My eldest son has been told by numerous people that he is actor Ansel Elgort’s doppelganger. He channeled this fully a couple years ago dressing up as the young Elgort from his movie Baby Driver.
Elgort is in the new movie The Goldfinch. His character, Theo Decker, in the movie has had a rough life, which is the understatement of the day. Every where he turns it seems that people have disappointed him or betrayed him. The story is rather convoluted to be precise as it jumps around in time, and as one watches it is more fantastic that all these things could happen to one person. In summary, as a young boy Theo is at the New York Metropolitan Museum of Art with his Mom, when a bomb goes off. His Mom and many others are among the killed. His parents are estranged, and he has nowhere to go, and decides to stay with Nicole Kidman (a fate worse than death as far as this guy is concerned). She is married with a few children of various ages, the eldest being an obnoxious jerk. Another is roughly the same age as young Theo. The Mom is kind to him. As the young Theo gets more comfortable in his surroundings his estranged father shows up. He is moved from NYC to Las Vegas where Dad (played by Luke Wilson) shows numerous ways that parents can betray their kids. I won’t continue further with the plot as I said earlier, it was convoluted. It turns back onto itself, and the theme is really one of betrayal and looking to preserve that which should last. Finn Wolfhard is part of the cast and seems to be everywhere with Stranger Things and IT, always seeming to play similar characters. He’s an odd looking duck. Add a Russian accent here (poorly done) and he helps to move the story along in unexpected ways. I haven’t mentioned it yet, but the Goldfinch is a painting which was on the wall at the museum. For me the challenge was believing that all these things can happen to this one young man. The last act is adding a thriller aspect to it, which flies in the face of the rest of the film, which was a family drama. I am using the word “thriller” in its most generous form. I wasn’t sitting on the edge of my seat. On the whole a bit disjointed and disappointing. Maybe the novel read better. One can always hope. Many books don’t translate well to film. This may be just one of them.
Downton Abbey is on Crave now. Just released. This is the film and not the series that was available on Netflix and other streaming services. The series began in 2010 and had 52 episodes on 6 seasons. It is a modern retelling of the British series Upstairs, Downstairs in theme and not translating those stories here (that show is unwatched by me). The movie is a continuation of the last story of the Crawley family starting from 1912 after the sinking of the Titanic. This is quality UK based TV with good performances, a gorgeous chateau and people-driven drama. I have to admit that Dame Maggie Smith steals scene after scene with her performance as the matriarch of the Crawley family. Her son, Robert The Earl of Grantham, is the head of household at a time when things are changing dramatically in UK society. Women’s roles are changing, young people don’t want to be confined to traditional roles and the house struggles with being able to maintain staff and a way of life. The movie looks to have an event involve all the people in the household. Do you need to watch all the TV series to see the movie? It helps. You’ll know the history of some of the characters and understand why certain events can prove to be a source of angst for them. Notably it would help to know that young Tm Branson is part of the “upstairs” part of the house, but in the series started as a chauffeur in the “downstairs” part amongst the help where the youngest Crowley daughter Sybill fell in love with him. He is Irish and has distinct opinions about the British occupation in Ireland. Sybill passes away in child birth. In this movie the drama is created by all involved by the notice of arrival of the Royal Family arriving at Downton for a dinner, parade and overnight visit. There is an emotional component near the end that brings the story together that I won’t divulge. Generally I found the many characters having to be dealt with in a two hour film can’t compare to 52 episodes that have come before. Do we really need to see the story of Thomas Barrow as the now Head Butler? It added very little for me. The engaged Daisy story didn’t add much either for me. In the end I enjoyed this, and brought together a few of the actors that were in Imitation Game. That was good to see as well, like Tom Branson.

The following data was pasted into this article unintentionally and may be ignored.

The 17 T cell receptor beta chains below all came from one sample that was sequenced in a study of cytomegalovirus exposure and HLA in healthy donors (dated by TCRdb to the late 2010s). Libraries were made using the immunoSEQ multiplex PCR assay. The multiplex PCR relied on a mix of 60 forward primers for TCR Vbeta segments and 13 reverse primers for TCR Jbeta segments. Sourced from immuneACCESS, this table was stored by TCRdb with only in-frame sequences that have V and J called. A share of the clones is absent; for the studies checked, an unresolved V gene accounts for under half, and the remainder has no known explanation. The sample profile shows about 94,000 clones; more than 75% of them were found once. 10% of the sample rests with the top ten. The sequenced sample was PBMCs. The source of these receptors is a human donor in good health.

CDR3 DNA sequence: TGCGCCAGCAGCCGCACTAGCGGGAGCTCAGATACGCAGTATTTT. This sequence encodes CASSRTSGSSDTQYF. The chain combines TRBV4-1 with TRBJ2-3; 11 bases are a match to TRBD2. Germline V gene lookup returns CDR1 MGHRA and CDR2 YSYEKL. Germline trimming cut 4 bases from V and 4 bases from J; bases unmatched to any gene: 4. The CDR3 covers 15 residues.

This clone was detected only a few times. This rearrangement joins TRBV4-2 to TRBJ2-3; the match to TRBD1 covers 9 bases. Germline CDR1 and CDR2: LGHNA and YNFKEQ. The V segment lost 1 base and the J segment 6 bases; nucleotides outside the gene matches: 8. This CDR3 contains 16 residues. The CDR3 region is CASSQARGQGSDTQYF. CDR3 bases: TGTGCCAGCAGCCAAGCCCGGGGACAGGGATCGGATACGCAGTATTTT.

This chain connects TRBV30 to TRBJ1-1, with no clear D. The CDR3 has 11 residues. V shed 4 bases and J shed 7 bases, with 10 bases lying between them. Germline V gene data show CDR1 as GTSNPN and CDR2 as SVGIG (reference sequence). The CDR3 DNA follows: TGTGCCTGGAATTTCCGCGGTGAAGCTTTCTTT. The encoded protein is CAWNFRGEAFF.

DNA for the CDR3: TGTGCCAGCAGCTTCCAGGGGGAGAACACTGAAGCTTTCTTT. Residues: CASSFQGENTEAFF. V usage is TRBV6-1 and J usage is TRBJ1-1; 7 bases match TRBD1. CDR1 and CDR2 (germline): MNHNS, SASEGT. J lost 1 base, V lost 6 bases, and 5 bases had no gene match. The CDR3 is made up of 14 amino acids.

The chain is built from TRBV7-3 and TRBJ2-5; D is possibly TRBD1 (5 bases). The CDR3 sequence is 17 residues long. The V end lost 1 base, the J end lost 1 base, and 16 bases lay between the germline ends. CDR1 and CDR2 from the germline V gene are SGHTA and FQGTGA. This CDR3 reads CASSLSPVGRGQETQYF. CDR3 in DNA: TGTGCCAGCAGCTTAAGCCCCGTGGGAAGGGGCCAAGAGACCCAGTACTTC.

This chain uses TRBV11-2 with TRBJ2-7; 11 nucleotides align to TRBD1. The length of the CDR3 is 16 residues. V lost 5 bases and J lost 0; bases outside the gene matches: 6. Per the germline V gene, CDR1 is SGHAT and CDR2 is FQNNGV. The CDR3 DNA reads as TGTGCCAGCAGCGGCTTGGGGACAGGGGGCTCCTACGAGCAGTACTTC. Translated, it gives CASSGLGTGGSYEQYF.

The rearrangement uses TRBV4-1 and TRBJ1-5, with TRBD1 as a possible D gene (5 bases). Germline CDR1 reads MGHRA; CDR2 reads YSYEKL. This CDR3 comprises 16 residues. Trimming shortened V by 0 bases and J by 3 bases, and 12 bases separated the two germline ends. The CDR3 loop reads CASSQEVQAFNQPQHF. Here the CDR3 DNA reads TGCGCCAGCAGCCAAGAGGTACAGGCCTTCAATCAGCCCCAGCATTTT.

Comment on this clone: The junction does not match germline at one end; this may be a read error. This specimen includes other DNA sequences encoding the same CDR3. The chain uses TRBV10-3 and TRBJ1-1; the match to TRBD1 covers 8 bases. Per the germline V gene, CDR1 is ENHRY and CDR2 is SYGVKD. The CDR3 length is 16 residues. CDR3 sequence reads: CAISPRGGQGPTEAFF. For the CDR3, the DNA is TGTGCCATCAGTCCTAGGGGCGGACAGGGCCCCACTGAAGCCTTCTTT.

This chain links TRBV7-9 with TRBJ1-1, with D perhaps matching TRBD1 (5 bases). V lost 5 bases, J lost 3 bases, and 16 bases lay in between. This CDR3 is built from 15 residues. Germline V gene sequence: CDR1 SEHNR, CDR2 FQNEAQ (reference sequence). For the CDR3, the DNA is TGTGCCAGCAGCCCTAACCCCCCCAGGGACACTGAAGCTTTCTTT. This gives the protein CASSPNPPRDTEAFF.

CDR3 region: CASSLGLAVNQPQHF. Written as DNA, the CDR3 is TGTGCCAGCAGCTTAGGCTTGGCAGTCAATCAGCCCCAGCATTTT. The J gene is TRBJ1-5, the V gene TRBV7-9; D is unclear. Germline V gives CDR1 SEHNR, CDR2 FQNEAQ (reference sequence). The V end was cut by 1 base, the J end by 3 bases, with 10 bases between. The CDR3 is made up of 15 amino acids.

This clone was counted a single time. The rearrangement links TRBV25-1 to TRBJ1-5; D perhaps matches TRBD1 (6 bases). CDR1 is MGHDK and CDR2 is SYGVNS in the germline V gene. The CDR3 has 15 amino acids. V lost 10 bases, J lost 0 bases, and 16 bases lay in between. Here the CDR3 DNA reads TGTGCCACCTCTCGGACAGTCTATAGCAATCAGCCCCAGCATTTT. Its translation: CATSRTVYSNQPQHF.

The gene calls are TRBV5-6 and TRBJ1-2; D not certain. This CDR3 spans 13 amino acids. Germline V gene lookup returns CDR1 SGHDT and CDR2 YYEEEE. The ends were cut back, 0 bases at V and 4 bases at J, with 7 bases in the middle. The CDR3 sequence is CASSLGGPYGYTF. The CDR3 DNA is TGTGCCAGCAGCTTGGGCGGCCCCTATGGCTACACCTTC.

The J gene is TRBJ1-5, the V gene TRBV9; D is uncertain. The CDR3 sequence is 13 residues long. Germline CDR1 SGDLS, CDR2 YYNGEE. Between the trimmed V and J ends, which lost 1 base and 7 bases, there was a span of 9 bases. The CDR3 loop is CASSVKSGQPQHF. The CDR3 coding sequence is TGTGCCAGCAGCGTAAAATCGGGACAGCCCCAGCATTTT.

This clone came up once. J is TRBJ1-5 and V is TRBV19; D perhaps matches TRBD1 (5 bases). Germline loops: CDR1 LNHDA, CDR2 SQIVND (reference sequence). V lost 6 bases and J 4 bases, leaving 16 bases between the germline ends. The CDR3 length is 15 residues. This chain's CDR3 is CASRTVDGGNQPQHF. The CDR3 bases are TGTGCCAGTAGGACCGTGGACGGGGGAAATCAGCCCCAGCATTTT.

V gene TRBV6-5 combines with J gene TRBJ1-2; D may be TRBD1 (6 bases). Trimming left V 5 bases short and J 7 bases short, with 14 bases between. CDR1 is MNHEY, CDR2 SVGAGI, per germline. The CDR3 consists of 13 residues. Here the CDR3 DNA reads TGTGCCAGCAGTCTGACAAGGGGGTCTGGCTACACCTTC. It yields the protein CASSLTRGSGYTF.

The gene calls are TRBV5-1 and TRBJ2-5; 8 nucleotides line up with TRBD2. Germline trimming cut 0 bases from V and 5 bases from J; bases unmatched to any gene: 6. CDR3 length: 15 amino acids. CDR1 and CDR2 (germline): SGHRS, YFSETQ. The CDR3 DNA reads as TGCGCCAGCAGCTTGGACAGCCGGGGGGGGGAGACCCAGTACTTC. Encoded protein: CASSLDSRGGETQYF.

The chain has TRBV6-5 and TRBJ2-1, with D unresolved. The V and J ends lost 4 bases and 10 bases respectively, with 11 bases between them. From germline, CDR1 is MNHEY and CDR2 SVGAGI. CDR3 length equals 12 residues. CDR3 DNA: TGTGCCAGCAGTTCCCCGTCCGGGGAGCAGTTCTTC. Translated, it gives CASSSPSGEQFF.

This week I finished watching season 1 of Narcos. Set in Columbia in the early 80s, you see the beginning of the cocaine cartel shipping their product off to a voracious US customer base. The focus is on Pablo Escobar, the kingpin and Don who heads a coalition of drug producers and dealers and drive astronomical profits along the way. He is the ideas guy and brains of the operation. He is ruthless. He has no soul. He has his ambition in mind and the idea that he should and could become the saviour for his country Columbia. I gave some background last week. The ending of Season 1 takes place at the luxurious castle acting as a prison for Escobar and his men. The army has been sent in by the President, but it is unclear just how motivated that they are to finish the job. The cliffhanger is whether or not Escobar has survived the activities at the castle. It is interesting to watch. Well acted. It shows a place where no one is safe. It is a police state where an ongoing war with heavily armed drug thugs makes every day life unimaginable. I cannot imagine being an ordinary citizen in Columbia in those times. Season 2 continues the story with the characters who manage to survive the ending of Season 1. I will continue watching.